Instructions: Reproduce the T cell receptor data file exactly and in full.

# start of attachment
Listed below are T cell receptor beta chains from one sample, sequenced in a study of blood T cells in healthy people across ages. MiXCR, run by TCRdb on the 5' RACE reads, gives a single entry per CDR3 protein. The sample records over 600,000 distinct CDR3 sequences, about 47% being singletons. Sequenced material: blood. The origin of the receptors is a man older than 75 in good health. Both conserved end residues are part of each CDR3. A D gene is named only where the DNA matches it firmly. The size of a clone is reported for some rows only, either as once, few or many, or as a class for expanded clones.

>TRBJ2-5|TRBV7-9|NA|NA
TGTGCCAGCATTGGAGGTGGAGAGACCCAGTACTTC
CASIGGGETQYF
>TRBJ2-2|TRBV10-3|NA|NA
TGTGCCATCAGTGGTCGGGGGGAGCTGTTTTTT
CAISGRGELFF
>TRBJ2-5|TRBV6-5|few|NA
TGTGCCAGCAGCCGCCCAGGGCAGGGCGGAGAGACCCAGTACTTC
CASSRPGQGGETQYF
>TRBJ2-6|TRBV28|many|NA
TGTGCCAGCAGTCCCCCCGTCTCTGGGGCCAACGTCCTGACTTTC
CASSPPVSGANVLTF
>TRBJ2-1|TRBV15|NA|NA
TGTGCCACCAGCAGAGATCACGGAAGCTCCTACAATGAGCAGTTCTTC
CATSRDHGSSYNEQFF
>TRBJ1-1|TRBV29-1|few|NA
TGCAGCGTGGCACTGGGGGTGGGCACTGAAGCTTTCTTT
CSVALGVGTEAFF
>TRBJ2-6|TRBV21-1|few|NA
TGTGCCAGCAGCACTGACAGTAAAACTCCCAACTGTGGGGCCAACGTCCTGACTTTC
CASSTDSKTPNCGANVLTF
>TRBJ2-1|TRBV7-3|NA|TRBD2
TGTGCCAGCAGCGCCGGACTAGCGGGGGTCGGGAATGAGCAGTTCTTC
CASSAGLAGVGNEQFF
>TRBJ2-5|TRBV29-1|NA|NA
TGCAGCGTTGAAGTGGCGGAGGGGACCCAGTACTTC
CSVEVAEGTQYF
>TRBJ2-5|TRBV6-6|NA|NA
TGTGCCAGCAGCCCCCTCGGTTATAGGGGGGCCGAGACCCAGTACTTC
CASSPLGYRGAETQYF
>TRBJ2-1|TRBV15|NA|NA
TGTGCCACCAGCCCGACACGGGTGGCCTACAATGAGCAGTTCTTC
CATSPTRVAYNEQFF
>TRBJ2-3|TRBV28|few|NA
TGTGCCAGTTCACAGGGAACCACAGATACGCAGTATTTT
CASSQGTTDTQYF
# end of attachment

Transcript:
Listed below are T cell receptor beta chains from one sample, sequenced in a study of blood T cells in healthy people across ages. MiXCR, run by TCRdb on the 5' RACE reads, gives a single entry per CDR3 protein. The sample records over 600,000 distinct CDR3 sequences, about 47% being singletons. Sequenced material: blood. The origin of the receptors is a man older than 75 in good health. Both conserved end residues are part of each CDR3. A D gene is named only where the DNA matches it firmly. The size of a clone is reported for some rows only, either as once, few or many, or as a class for expanded clones.

>TRBJ2-5|TRBV7-9|NA|NA
TGTGCCAGCATTGGAGGTGGAGAGACCCAGTACTTC
CASIGGGETQYF
>TRBJ2-2|TRBV10-3|NA|NA
TGTGCCATCAGTGGTCGGGGGGAGCTGTTTTTT
CAISGRGELFF
>TRBJ2-5|TRBV6-5|few|NA
TGTGCCAGCAGCCGCCCAGGGCAGGGCGGAGAGACCCAGTACTTC
CASSRPGQGGETQYF
>TRBJ2-6|TRBV28|many|NA
TGTGCCAGCAGTCCCCCCGTCTCTGGGGCCAACGTCCTGACTTTC
CASSPPVSGANVLTF
>TRBJ2-1|TRBV15|NA|NA
TGTGCCACCAGCAGAGATCACGGAAGCTCCTACAATGAGCAGTTCTTC
CATSRDHGSSYNEQFF
>TRBJ1-1|TRBV29-1|few|NA
TGCAGCGTGGCACTGGGGGTGGGCACTGAAGCTTTCTTT
CSVALGVGTEAFF
>TRBJ2-6|TRBV21-1|few|NA
TGTGCCAGCAGCACTGACAGTAAAACTCCCAACTGTGGGGCCAACGTCCTGACTTTC
CASSTDSKTPNCGANVLTF
>TRBJ2-1|TRBV7-3|NA|TRBD2
TGTGCCAGCAGCGCCGGACTAGCGGGGGTCGGGAATGAGCAGTTCTTC
CASSAGLAGVGNEQFF
>TRBJ2-5|TRBV29-1|NA|NA
TGCAGCGTTGAAGTGGCGGAGGGGACCCAGTACTTC
CSVEVAEGTQYF
>TRBJ2-5|TRBV6-6|NA|NA
TGTGCCAGCAGCCCCCTCGGTTATAGGGGGGCCGAGACCCAGTACTTC
CASSPLGYRGAETQYF
>TRBJ2-1|TRBV15|NA|NA
TGTGCCACCAGCCCGACACGGGTGGCCTACAATGAGCAGTTCTTC
CATSPTRVAYNEQFF
>TRBJ2-3|TRBV28|few|NA
TGTGCCAGTTCACAGGGAACCACAGATACGCAGTATTTT
CASSQGTTDTQYF